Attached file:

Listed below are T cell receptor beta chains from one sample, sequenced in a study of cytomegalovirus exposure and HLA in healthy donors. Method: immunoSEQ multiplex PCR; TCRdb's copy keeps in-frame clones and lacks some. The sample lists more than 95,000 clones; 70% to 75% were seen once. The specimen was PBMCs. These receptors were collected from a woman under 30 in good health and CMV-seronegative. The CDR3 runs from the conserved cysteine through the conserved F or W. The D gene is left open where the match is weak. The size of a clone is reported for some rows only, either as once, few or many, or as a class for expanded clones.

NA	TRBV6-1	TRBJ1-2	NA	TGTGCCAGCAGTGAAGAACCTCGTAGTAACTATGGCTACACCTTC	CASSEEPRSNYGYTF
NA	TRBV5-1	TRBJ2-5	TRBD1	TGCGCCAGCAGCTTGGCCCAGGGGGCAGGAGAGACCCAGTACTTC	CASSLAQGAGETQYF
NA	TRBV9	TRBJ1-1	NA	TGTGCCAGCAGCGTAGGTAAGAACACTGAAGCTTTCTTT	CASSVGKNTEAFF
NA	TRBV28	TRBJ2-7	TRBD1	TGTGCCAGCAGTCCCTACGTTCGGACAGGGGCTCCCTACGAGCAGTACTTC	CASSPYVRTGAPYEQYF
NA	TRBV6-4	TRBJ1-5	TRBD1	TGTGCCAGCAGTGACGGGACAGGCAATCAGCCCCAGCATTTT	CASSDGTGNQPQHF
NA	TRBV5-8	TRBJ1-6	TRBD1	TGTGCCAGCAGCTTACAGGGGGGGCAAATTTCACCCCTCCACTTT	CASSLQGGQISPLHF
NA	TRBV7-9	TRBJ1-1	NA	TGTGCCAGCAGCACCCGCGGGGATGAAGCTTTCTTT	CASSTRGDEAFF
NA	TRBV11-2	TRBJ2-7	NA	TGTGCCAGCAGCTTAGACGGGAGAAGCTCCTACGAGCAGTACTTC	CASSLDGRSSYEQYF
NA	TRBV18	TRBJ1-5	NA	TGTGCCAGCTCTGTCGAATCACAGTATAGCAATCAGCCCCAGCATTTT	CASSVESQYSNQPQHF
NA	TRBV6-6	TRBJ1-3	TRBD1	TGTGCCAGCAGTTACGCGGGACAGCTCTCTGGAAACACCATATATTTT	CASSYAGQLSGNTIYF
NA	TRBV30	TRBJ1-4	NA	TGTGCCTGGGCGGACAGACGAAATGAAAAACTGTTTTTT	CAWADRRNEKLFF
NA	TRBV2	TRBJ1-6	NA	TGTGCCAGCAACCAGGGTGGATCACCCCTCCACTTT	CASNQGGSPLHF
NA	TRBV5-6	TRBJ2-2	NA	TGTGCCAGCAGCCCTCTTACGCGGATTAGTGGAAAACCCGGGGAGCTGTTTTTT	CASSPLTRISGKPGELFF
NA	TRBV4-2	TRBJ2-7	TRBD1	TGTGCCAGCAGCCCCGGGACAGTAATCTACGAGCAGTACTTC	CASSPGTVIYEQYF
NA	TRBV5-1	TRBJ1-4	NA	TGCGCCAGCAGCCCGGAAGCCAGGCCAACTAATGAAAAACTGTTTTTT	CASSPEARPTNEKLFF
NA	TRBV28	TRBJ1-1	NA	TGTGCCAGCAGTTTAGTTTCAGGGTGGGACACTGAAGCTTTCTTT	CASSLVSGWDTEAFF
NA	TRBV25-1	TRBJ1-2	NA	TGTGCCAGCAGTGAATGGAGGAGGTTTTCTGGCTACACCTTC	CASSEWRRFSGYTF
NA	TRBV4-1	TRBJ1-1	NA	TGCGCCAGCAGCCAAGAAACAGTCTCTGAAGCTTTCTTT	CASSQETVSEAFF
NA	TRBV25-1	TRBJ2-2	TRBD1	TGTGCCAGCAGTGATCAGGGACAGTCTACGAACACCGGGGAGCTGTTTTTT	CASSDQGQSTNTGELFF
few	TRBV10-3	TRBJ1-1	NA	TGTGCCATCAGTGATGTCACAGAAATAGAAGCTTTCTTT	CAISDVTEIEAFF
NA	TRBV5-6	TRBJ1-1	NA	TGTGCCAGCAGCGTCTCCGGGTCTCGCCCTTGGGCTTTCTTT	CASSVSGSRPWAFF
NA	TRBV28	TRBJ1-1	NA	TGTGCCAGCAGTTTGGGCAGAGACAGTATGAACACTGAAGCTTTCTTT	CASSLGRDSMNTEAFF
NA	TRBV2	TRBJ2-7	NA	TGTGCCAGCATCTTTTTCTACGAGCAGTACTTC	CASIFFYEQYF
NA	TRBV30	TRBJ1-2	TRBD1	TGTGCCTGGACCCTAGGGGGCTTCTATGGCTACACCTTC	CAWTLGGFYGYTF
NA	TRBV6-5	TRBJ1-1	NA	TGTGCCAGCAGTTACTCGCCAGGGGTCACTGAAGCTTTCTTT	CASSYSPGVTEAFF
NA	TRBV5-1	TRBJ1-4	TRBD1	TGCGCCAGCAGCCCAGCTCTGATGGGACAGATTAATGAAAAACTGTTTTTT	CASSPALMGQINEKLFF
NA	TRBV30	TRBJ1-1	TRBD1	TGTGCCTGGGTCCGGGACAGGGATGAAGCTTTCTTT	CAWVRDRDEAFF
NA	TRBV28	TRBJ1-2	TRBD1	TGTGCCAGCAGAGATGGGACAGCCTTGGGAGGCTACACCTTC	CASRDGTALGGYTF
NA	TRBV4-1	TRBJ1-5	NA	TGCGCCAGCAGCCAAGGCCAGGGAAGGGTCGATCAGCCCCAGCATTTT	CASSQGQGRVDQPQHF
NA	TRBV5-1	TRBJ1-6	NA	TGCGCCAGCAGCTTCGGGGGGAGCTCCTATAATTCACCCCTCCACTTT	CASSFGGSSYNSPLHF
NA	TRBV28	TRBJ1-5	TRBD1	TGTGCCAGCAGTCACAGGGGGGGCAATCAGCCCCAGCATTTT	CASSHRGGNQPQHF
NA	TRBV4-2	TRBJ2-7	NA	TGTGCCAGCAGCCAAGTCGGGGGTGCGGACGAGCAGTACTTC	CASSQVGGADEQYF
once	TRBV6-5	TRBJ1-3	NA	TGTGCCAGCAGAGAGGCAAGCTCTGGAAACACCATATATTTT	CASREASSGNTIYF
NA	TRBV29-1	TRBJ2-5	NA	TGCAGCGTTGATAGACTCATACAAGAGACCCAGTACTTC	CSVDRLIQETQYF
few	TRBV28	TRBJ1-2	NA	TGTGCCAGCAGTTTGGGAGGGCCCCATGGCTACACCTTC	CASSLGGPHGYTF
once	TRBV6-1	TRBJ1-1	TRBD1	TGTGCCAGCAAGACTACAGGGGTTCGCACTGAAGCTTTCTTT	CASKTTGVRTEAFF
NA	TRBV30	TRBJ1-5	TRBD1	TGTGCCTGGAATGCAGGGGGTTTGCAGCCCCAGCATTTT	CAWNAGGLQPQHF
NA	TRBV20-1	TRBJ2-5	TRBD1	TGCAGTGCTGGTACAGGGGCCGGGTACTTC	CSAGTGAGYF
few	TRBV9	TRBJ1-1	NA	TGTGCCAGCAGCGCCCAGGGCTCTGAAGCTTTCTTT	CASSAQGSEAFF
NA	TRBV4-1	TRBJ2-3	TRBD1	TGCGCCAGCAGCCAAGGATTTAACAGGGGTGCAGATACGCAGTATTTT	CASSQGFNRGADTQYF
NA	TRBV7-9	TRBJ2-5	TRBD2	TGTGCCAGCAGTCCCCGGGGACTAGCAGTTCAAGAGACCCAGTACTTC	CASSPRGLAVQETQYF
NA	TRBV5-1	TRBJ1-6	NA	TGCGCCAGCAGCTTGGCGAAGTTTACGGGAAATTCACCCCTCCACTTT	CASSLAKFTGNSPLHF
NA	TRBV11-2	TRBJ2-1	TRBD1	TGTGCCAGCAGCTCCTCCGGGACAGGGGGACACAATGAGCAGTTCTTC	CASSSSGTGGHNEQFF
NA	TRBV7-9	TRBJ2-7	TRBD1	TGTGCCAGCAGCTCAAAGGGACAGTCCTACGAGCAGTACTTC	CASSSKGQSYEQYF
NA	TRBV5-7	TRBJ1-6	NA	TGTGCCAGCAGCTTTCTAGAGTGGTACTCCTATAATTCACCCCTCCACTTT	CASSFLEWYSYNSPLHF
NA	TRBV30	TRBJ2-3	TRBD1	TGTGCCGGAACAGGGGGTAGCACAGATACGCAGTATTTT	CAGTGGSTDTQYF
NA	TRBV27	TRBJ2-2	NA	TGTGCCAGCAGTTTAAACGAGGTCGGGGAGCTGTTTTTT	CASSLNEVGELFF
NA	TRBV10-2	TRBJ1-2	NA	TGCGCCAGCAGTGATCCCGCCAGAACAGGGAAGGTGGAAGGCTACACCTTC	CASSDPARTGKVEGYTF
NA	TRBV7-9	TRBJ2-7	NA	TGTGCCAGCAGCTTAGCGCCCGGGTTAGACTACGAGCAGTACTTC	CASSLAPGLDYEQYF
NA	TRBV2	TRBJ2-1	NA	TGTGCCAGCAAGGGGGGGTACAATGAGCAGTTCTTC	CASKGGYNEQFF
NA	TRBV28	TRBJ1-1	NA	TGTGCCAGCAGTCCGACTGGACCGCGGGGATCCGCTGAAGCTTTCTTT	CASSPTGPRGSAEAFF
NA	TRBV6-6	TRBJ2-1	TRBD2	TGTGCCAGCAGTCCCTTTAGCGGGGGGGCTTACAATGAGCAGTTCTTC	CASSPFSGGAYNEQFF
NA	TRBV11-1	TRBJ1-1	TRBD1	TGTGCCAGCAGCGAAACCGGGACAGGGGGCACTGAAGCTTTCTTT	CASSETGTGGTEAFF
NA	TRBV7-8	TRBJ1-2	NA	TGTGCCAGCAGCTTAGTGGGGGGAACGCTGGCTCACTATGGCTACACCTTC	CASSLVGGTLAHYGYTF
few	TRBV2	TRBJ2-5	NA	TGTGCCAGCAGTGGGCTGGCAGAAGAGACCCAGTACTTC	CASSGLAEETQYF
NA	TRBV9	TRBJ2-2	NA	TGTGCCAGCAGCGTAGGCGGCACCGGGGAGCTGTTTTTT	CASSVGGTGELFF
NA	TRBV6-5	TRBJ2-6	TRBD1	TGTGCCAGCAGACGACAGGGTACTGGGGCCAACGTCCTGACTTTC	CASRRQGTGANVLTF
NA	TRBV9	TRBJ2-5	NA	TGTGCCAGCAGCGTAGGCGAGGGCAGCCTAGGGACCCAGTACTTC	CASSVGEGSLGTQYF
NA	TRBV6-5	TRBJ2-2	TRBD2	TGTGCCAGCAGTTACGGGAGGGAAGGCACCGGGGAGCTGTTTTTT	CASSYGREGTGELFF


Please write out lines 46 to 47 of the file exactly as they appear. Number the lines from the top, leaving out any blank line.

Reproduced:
NA	TRBV5-7	TRBJ1-6	NA	TGTGCCAGCAGCTTTCTAGAGTGGTACTCCTATAATTCACCCCTCCACTTT	CASSFLEWYSYNSPLHF
NA	TRBV30	TRBJ2-3	TRBD1	TGTGCCGGAACAGGGGGTAGCACAGATACGCAGTATTTT	CAGTGGSTDTQYF